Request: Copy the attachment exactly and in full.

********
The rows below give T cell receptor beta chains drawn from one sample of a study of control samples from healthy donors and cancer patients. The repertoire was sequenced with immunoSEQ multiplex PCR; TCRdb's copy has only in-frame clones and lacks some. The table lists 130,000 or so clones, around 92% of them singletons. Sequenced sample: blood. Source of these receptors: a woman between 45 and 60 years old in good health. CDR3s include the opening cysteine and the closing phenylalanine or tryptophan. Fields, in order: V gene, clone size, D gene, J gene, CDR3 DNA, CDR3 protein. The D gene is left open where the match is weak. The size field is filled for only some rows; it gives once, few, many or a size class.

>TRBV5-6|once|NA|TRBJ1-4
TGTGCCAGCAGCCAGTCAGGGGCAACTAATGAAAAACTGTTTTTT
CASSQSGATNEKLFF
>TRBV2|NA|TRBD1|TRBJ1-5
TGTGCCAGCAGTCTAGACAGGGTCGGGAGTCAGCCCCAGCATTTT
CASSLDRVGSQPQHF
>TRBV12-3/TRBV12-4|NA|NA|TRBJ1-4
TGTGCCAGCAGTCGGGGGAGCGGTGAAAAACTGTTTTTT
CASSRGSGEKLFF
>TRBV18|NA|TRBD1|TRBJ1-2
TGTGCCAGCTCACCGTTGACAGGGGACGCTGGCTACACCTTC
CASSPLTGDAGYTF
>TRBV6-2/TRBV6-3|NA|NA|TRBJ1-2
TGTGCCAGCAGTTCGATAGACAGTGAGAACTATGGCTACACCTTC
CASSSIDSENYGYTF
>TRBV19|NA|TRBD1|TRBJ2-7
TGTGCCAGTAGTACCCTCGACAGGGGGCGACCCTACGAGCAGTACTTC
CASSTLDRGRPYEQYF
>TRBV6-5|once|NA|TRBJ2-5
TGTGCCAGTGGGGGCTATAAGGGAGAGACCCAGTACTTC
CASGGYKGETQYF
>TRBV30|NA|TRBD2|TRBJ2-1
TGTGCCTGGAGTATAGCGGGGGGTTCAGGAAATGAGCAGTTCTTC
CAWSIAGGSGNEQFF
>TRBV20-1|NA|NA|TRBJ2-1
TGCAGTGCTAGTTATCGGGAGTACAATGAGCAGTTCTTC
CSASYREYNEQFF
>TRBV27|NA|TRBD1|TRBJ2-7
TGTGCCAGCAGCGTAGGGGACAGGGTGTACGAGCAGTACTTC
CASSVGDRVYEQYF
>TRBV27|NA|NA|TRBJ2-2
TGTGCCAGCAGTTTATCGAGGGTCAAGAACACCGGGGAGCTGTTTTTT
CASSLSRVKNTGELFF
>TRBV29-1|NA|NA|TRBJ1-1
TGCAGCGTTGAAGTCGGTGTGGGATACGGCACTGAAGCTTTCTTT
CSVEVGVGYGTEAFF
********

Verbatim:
The rows below give T cell receptor beta chains drawn from one sample of a study of control samples from healthy donors and cancer patients. The repertoire was sequenced with immunoSEQ multiplex PCR; TCRdb's copy has only in-frame clones and lacks some. The table lists 130,000 or so clones, around 92% of them singletons. Sequenced sample: blood. Source of these receptors: a woman between 45 and 60 years old in good health. CDR3s include the opening cysteine and the closing phenylalanine or tryptophan. Fields, in order: V gene, clone size, D gene, J gene, CDR3 DNA, CDR3 protein. The D gene is left open where the match is weak. The size field is filled for only some rows; it gives once, few, many or a size class.

>TRBV5-6|once|NA|TRBJ1-4
TGTGCCAGCAGCCAGTCAGGGGCAACTAATGAAAAACTGTTTTTT
CASSQSGATNEKLFF
>TRBV2|NA|TRBD1|TRBJ1-5
TGTGCCAGCAGTCTAGACAGGGTCGGGAGTCAGCCCCAGCATTTT
CASSLDRVGSQPQHF
>TRBV12-3/TRBV12-4|NA|NA|TRBJ1-4
TGTGCCAGCAGTCGGGGGAGCGGTGAAAAACTGTTTTTT
CASSRGSGEKLFF
>TRBV18|NA|TRBD1|TRBJ1-2
TGTGCCAGCTCACCGTTGACAGGGGACGCTGGCTACACCTTC
CASSPLTGDAGYTF
>TRBV6-2/TRBV6-3|NA|NA|TRBJ1-2
TGTGCCAGCAGTTCGATAGACAGTGAGAACTATGGCTACACCTTC
CASSSIDSENYGYTF
>TRBV19|NA|TRBD1|TRBJ2-7
TGTGCCAGTAGTACCCTCGACAGGGGGCGACCCTACGAGCAGTACTTC
CASSTLDRGRPYEQYF
>TRBV6-5|once|NA|TRBJ2-5
TGTGCCAGTGGGGGCTATAAGGGAGAGACCCAGTACTTC
CASGGYKGETQYF
>TRBV30|NA|TRBD2|TRBJ2-1
TGTGCCTGGAGTATAGCGGGGGGTTCAGGAAATGAGCAGTTCTTC
CAWSIAGGSGNEQFF
>TRBV20-1|NA|NA|TRBJ2-1
TGCAGTGCTAGTTATCGGGAGTACAATGAGCAGTTCTTC
CSASYREYNEQFF
>TRBV27|NA|TRBD1|TRBJ2-7
TGTGCCAGCAGCGTAGGGGACAGGGTGTACGAGCAGTACTTC
CASSVGDRVYEQYF
>TRBV27|NA|NA|TRBJ2-2
TGTGCCAGCAGTTTATCGAGGGTCAAGAACACCGGGGAGCTGTTTTTT
CASSLSRVKNTGELFF
>TRBV29-1|NA|NA|TRBJ1-1
TGCAGCGTTGAAGTCGGTGTGGGATACGGCACTGAAGCTTTCTTT
CSVEVGVGYGTEAFF